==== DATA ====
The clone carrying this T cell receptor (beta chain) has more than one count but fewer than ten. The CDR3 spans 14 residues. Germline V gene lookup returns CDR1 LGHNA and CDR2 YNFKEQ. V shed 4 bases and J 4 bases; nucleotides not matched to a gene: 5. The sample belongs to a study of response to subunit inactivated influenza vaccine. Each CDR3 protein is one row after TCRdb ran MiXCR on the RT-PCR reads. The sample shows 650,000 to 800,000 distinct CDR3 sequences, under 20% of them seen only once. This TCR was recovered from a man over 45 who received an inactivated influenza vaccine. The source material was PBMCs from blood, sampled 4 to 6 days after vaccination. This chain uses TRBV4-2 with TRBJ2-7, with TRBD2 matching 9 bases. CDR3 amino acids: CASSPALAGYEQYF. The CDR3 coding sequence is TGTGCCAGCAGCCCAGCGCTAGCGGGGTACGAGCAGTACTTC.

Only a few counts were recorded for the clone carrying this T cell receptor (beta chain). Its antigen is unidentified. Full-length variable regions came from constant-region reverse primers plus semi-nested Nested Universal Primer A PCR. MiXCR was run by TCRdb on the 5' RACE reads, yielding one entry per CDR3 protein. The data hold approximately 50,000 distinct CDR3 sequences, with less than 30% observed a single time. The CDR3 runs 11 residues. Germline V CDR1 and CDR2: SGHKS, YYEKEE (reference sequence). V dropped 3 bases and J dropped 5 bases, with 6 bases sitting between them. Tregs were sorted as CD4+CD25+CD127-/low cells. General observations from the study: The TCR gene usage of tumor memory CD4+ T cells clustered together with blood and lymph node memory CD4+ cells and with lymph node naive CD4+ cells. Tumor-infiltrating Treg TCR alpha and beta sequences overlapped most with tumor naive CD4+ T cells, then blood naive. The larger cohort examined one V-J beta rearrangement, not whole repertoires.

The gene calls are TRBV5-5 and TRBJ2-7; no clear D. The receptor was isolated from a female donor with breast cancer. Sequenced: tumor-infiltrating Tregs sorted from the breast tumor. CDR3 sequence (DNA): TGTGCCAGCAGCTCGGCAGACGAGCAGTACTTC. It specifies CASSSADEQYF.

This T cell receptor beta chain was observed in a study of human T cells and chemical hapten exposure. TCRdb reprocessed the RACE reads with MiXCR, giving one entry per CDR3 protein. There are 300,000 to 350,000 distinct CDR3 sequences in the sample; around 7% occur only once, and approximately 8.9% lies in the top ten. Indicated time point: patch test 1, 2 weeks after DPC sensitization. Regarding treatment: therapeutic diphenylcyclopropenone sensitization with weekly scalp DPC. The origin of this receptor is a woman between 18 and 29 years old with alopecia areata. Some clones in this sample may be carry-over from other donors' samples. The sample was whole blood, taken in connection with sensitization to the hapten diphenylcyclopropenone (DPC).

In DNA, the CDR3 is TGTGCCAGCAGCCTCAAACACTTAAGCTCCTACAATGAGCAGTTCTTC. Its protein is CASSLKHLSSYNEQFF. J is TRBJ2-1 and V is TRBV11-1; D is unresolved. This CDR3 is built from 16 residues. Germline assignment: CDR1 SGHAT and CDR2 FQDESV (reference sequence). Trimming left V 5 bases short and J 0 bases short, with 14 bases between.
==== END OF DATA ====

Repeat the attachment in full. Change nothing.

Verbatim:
The clone carrying this T cell receptor (beta chain) has more than one count but fewer than ten. The CDR3 spans 14 residues. Germline V gene lookup returns CDR1 LGHNA and CDR2 YNFKEQ. V shed 4 bases and J 4 bases; nucleotides not matched to a gene: 5. The sample belongs to a study of response to subunit inactivated influenza vaccine. Each CDR3 protein is one row after TCRdb ran MiXCR on the RT-PCR reads. The sample shows 650,000 to 800,000 distinct CDR3 sequences, under 20% of them seen only once. This TCR was recovered from a man over 45 who received an inactivated influenza vaccine. The source material was PBMCs from blood, sampled 4 to 6 days after vaccination. This chain uses TRBV4-2 with TRBJ2-7, with TRBD2 matching 9 bases. CDR3 amino acids: CASSPALAGYEQYF. The CDR3 coding sequence is TGTGCCAGCAGCCCAGCGCTAGCGGGGTACGAGCAGTACTTC.

Only a few counts were recorded for the clone carrying this T cell receptor (beta chain). Its antigen is unidentified. Full-length variable regions came from constant-region reverse primers plus semi-nested Nested Universal Primer A PCR. MiXCR was run by TCRdb on the 5' RACE reads, yielding one entry per CDR3 protein. The data hold approximately 50,000 distinct CDR3 sequences, with less than 30% observed a single time. The CDR3 runs 11 residues. Germline V CDR1 and CDR2: SGHKS, YYEKEE (reference sequence). V dropped 3 bases and J dropped 5 bases, with 6 bases sitting between them. Tregs were sorted as CD4+CD25+CD127-/low cells. General observations from the study: The TCR gene usage of tumor memory CD4+ T cells clustered together with blood and lymph node memory CD4+ cells and with lymph node naive CD4+ cells. Tumor-infiltrating Treg TCR alpha and beta sequences overlapped most with tumor naive CD4+ T cells, then blood naive. The larger cohort examined one V-J beta rearrangement, not whole repertoires.

The gene calls are TRBV5-5 and TRBJ2-7; no clear D. The receptor was isolated from a female donor with breast cancer. Sequenced: tumor-infiltrating Tregs sorted from the breast tumor. CDR3 sequence (DNA): TGTGCCAGCAGCTCGGCAGACGAGCAGTACTTC. It specifies CASSSADEQYF.

This T cell receptor beta chain was observed in a study of human T cells and chemical hapten exposure. TCRdb reprocessed the RACE reads with MiXCR, giving one entry per CDR3 protein. There are 300,000 to 350,000 distinct CDR3 sequences in the sample; around 7% occur only once, and approximately 8.9% lies in the top ten. Indicated time point: patch test 1, 2 weeks after DPC sensitization. Regarding treatment: therapeutic diphenylcyclopropenone sensitization with weekly scalp DPC. The origin of this receptor is a woman between 18 and 29 years old with alopecia areata. Some clones in this sample may be carry-over from other donors' samples. The sample was whole blood, taken in connection with sensitization to the hapten diphenylcyclopropenone (DPC).

In DNA, the CDR3 is TGTGCCAGCAGCCTCAAACACTTAAGCTCCTACAATGAGCAGTTCTTC. Its protein is CASSLKHLSSYNEQFF. J is TRBJ2-1 and V is TRBV11-1; D is unresolved. This CDR3 is built from 16 residues. Germline assignment: CDR1 SGHAT and CDR2 FQDESV (reference sequence). Trimming left V 5 bases short and J 0 bases short, with 14 bases between.